Angry crowds gathered near the Lion's Gate in Jerusalem over the installation of metal detectors at the entrance of the Al-Aqsa Mosque following Friday's deadly terror attack that claimed the lives of two Israeli police officers.
Forces stationed in Silwan spotted a teenager carrying fireworks which he fired directly in their direction, prompting the forces to respond with live rounds in the air and attempt to disperse the enraged crowds.
According to police, dozens of masked youths made their way to the gas station at the entrance of the neighborhood and threw rocks and Molotov Cocktails at the personnel and onto the road, causing a fire which was eventually extinguished by firefighters.
A policeman was struck with a rock in his leg and taken to hospital in light condition while damage was also caused to a police vehicle. In addition, a man was arrested after he was seen carrying a knife.
The Jerusalem Police also said that violent outbreaks had occurred in Isawiya where rioters threw Molotov Cocktails and fired fireworks at police forces and IDF Border Policemen.
Two suspects were arrested in the clashes and according to police, four residents of Wadi al-Joz and Sur Baher were arrested on suspicion of public disturbance offences during the night.
IDF soldiers also said that rocks had been thrown at them as they were carrying out arrests in Jalazone, a Palestinian refugee camp in Ramallah, leaving one officer in light condition.
“We’ll get to the Lion’s Gate and other gates and we will continue the struggle,” vowed one resident from east Jerusalem at the end of yet another day of violence between Palestinians and Israeli security forces in the capital. “We are prepared to die as martyrs and not go along with the humiliations of the racist Israeli government.”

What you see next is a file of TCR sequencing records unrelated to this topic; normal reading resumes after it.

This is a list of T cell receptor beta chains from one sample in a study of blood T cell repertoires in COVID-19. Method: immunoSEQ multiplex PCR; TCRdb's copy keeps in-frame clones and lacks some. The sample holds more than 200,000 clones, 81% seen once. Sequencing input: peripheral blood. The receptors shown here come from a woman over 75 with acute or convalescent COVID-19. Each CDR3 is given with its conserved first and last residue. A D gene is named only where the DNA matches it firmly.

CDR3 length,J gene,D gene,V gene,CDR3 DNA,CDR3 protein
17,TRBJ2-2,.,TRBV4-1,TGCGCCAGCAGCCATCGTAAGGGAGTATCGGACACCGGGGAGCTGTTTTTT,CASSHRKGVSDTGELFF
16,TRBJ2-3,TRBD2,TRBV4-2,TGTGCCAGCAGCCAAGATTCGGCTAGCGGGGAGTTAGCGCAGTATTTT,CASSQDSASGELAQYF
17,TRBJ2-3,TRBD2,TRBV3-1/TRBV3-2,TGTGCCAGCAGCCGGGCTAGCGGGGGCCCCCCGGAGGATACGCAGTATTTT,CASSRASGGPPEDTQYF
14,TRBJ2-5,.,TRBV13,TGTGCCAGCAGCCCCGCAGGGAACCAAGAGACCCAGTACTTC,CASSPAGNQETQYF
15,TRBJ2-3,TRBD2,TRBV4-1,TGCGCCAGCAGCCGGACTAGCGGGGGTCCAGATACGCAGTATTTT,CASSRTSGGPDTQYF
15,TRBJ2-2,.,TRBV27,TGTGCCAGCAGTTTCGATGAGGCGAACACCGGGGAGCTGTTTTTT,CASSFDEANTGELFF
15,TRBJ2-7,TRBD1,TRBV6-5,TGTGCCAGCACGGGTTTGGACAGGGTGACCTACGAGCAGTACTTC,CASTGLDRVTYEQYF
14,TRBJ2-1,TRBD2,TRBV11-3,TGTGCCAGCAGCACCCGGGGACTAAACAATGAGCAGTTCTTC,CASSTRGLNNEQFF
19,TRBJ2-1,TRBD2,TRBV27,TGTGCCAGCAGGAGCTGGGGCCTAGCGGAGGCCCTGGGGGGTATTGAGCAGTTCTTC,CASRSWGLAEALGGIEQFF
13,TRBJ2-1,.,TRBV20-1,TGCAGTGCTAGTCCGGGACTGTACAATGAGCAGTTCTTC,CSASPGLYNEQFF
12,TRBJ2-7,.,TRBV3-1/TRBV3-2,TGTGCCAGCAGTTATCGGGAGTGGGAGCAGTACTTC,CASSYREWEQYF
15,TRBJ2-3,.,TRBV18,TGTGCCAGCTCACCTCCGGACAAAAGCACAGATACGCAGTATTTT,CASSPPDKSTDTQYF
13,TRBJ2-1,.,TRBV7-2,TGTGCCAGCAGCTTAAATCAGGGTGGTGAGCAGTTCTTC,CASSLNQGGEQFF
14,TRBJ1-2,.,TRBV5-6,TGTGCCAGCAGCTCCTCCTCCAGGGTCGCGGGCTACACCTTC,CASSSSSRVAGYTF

While security forces and the Israeli government have expressed hopes that tensions will calm over the Temple mount, another resident of east Jerusalem pledged not to allow Israel’s security measures to occur in silence.
“The harm to Al-Aqsa is a red line. I am willing to lose everything in order to stop this degrading treatment towards the worshippers. We still insist on not entering the Al-Aqsa mosque through metal detectors,” he said in an interview with Ynet.
“I don’t understand the Israeli government. What does it want from us?” asked another resident. “It's steps could lead to an explosion and extremely serious anger. If tomorrow there are more attacks, the police and the government will be responsible.”
Acknowledging the sensitivity behind the new metal detectors, Prime Minister Benjamin Netanyahu insisted that they were nevertheless necessary to prevent further terror attacks. "I understand there is friction around the matter of the metal detectors. But we also understand that we can find ourselves in another terror attack like this and these means are necessary, including the security cameras that we intend to place around the area," he said.